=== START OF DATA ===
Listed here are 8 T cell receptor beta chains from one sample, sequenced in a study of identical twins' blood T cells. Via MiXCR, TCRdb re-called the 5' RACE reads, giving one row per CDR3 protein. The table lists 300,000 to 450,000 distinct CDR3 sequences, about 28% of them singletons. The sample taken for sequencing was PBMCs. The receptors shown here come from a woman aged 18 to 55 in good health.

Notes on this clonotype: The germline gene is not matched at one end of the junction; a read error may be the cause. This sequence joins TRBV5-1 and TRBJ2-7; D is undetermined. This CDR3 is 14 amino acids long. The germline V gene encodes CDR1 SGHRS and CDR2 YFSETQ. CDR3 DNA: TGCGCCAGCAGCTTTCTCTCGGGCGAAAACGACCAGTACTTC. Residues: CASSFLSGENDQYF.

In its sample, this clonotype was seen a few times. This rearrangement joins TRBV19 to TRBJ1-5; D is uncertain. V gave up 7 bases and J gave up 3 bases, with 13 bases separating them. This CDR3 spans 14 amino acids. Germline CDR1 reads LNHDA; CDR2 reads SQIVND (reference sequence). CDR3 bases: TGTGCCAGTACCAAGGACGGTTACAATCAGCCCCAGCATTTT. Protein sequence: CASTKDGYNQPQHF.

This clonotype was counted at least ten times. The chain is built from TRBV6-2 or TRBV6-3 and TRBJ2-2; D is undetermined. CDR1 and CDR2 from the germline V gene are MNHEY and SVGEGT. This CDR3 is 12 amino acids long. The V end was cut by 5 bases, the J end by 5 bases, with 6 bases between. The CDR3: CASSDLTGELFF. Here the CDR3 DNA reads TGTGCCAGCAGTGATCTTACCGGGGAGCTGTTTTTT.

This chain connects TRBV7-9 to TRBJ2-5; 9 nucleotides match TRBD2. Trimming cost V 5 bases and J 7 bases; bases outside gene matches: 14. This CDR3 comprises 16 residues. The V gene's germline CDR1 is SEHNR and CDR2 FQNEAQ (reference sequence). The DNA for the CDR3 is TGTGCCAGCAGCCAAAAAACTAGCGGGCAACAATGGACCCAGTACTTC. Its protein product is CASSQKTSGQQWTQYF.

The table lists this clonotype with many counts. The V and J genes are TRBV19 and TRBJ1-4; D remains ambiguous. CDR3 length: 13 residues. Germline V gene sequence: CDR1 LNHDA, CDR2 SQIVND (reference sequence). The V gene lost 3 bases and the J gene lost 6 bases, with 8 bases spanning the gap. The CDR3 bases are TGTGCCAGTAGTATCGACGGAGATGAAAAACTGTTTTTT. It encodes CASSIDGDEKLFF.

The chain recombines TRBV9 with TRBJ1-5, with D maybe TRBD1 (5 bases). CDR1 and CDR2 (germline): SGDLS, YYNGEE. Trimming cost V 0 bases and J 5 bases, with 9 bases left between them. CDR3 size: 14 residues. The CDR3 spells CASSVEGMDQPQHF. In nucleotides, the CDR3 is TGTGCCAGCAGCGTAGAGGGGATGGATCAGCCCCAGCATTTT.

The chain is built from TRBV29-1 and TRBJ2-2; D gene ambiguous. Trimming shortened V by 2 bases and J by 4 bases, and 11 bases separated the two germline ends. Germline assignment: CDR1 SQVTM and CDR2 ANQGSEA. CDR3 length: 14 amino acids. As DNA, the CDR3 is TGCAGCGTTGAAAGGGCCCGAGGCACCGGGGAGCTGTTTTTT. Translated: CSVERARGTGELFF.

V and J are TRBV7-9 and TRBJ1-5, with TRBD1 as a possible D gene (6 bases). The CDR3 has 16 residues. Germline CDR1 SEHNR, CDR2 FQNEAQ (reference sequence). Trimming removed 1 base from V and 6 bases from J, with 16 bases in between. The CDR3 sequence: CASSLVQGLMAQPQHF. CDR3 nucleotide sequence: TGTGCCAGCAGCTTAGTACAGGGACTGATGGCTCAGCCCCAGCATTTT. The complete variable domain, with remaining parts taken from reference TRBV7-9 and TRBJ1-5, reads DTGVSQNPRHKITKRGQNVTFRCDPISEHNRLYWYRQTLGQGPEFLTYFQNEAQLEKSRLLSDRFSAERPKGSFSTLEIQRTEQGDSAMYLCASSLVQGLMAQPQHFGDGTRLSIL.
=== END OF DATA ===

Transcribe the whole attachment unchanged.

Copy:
Listed here are 8 T cell receptor beta chains from one sample, sequenced in a study of identical twins' blood T cells. Via MiXCR, TCRdb re-called the 5' RACE reads, giving one row per CDR3 protein. The table lists 300,000 to 450,000 distinct CDR3 sequences, about 28% of them singletons. The sample taken for sequencing was PBMCs. The receptors shown here come from a woman aged 18 to 55 in good health.

Notes on this clonotype: The germline gene is not matched at one end of the junction; a read error may be the cause. This sequence joins TRBV5-1 and TRBJ2-7; D is undetermined. This CDR3 is 14 amino acids long. The germline V gene encodes CDR1 SGHRS and CDR2 YFSETQ. CDR3 DNA: TGCGCCAGCAGCTTTCTCTCGGGCGAAAACGACCAGTACTTC. Residues: CASSFLSGENDQYF.

In its sample, this clonotype was seen a few times. This rearrangement joins TRBV19 to TRBJ1-5; D is uncertain. V gave up 7 bases and J gave up 3 bases, with 13 bases separating them. This CDR3 spans 14 amino acids. Germline CDR1 reads LNHDA; CDR2 reads SQIVND (reference sequence). CDR3 bases: TGTGCCAGTACCAAGGACGGTTACAATCAGCCCCAGCATTTT. Protein sequence: CASTKDGYNQPQHF.

This clonotype was counted at least ten times. The chain is built from TRBV6-2 or TRBV6-3 and TRBJ2-2; D is undetermined. CDR1 and CDR2 from the germline V gene are MNHEY and SVGEGT. This CDR3 is 12 amino acids long. The V end was cut by 5 bases, the J end by 5 bases, with 6 bases between. The CDR3: CASSDLTGELFF. Here the CDR3 DNA reads TGTGCCAGCAGTGATCTTACCGGGGAGCTGTTTTTT.

This chain connects TRBV7-9 to TRBJ2-5; 9 nucleotides match TRBD2. Trimming cost V 5 bases and J 7 bases; bases outside gene matches: 14. This CDR3 comprises 16 residues. The V gene's germline CDR1 is SEHNR and CDR2 FQNEAQ (reference sequence). The DNA for the CDR3 is TGTGCCAGCAGCCAAAAAACTAGCGGGCAACAATGGACCCAGTACTTC. Its protein product is CASSQKTSGQQWTQYF.

The table lists this clonotype with many counts. The V and J genes are TRBV19 and TRBJ1-4; D remains ambiguous. CDR3 length: 13 residues. Germline V gene sequence: CDR1 LNHDA, CDR2 SQIVND (reference sequence). The V gene lost 3 bases and the J gene lost 6 bases, with 8 bases spanning the gap. The CDR3 bases are TGTGCCAGTAGTATCGACGGAGATGAAAAACTGTTTTTT. It encodes CASSIDGDEKLFF.

The chain recombines TRBV9 with TRBJ1-5, with D maybe TRBD1 (5 bases). CDR1 and CDR2 (germline): SGDLS, YYNGEE. Trimming cost V 0 bases and J 5 bases, with 9 bases left between them. CDR3 size: 14 residues. The CDR3 spells CASSVEGMDQPQHF. In nucleotides, the CDR3 is TGTGCCAGCAGCGTAGAGGGGATGGATCAGCCCCAGCATTTT.

The chain is built from TRBV29-1 and TRBJ2-2; D gene ambiguous. Trimming shortened V by 2 bases and J by 4 bases, and 11 bases separated the two germline ends. Germline assignment: CDR1 SQVTM and CDR2 ANQGSEA. CDR3 length: 14 amino acids. As DNA, the CDR3 is TGCAGCGTTGAAAGGGCCCGAGGCACCGGGGAGCTGTTTTTT. Translated: CSVERARGTGELFF.

V and J are TRBV7-9 and TRBJ1-5, with TRBD1 as a possible D gene (6 bases). The CDR3 has 16 residues. Germline CDR1 SEHNR, CDR2 FQNEAQ (reference sequence). Trimming removed 1 base from V and 6 bases from J, with 16 bases in between. The CDR3 sequence: CASSLVQGLMAQPQHF. CDR3 nucleotide sequence: TGTGCCAGCAGCTTAGTACAGGGACTGATGGCTCAGCCCCAGCATTTT. The complete variable domain, with remaining parts taken from reference TRBV7-9 and TRBJ1-5, reads DTGVSQNPRHKITKRGQNVTFRCDPISEHNRLYWYRQTLGQGPEFLTYFQNEAQLEKSRLLSDRFSAERPKGSFSTLEIQRTEQGDSAMYLCASSLVQGLMAQPQHFGDGTRLSIL.